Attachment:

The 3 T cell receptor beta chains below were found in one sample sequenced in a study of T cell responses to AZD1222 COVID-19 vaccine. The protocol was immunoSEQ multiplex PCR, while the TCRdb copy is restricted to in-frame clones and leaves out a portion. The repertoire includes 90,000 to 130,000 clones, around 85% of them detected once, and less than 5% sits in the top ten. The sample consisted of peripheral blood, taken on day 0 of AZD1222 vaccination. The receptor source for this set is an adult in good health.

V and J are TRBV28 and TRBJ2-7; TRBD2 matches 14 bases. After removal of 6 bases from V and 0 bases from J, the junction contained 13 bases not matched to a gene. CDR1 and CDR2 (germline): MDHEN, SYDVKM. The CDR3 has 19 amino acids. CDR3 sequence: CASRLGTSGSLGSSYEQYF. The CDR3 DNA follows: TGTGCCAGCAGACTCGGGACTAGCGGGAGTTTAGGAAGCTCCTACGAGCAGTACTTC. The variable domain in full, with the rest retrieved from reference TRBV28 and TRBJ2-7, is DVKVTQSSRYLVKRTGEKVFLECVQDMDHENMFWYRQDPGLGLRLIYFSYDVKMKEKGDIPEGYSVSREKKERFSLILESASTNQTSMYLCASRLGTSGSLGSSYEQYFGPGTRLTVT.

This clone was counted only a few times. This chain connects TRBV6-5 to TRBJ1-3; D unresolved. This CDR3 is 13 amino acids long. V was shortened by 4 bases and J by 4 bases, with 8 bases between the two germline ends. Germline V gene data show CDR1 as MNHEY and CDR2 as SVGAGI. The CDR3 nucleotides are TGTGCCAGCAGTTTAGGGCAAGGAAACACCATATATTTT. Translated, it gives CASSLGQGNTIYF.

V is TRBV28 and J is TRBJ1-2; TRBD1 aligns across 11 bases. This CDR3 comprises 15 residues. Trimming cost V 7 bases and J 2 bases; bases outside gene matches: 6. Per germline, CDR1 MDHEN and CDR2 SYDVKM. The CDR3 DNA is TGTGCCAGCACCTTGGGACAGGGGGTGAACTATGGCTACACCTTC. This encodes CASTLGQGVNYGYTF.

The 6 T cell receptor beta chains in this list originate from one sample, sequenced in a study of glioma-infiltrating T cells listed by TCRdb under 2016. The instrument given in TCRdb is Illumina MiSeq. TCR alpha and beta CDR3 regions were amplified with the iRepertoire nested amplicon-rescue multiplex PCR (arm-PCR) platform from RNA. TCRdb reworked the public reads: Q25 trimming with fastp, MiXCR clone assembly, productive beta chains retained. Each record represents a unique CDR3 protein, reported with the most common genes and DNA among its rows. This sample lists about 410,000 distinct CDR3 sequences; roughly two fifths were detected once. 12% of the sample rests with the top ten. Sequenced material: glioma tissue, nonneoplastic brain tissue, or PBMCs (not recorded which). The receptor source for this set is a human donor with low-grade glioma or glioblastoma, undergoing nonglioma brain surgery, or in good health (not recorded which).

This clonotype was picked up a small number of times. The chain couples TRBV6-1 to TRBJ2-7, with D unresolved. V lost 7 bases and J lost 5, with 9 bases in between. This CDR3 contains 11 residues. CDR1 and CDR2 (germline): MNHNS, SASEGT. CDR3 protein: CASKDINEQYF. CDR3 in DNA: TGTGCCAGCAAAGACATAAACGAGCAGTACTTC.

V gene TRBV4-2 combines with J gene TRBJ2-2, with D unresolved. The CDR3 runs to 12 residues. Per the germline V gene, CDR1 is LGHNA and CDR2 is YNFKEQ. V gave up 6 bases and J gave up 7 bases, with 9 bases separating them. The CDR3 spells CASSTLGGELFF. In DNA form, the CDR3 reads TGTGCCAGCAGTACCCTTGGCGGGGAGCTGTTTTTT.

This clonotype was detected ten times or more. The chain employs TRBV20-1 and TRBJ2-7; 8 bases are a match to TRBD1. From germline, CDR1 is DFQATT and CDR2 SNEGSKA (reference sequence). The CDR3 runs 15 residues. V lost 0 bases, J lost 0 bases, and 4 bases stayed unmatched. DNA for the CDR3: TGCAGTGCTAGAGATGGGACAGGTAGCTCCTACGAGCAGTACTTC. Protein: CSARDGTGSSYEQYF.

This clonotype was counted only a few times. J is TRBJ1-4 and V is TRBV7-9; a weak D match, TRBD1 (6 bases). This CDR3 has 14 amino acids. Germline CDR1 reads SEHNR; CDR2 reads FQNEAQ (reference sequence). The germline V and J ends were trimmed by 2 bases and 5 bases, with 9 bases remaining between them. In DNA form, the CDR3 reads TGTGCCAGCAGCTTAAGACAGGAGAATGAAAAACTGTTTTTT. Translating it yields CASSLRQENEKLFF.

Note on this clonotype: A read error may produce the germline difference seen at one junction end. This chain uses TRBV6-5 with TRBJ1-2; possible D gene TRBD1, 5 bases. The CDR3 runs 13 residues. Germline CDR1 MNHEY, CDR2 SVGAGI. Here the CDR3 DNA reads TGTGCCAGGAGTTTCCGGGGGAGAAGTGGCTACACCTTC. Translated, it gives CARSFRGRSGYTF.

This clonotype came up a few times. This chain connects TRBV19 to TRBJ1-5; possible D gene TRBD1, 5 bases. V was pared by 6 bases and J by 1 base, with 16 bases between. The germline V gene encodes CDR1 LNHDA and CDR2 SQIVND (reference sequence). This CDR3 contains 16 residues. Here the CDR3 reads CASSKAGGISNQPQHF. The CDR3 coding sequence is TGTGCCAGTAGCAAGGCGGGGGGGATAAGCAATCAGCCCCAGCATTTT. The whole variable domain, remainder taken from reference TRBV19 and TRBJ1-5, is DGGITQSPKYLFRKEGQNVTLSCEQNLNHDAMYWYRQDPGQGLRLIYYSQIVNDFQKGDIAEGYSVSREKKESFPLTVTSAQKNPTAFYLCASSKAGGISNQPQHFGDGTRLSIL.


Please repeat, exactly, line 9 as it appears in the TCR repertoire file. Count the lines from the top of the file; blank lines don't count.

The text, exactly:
This clonotype was counted only a few times. J is TRBJ1-4 and V is TRBV7-9; a weak D match, TRBD1 (6 bases). This CDR3 has 14 amino acids. Germline CDR1 reads SEHNR; CDR2 reads FQNEAQ (reference sequence). The germline V and J ends were trimmed by 2 bases and 5 bases, with 9 bases remaining between them. In DNA form, the CDR3 reads TGTGCCAGCAGCTTAAGACAGGAGAATGAAAAACTGTTTTTT. Translating it yields CASSLRQENEKLFF.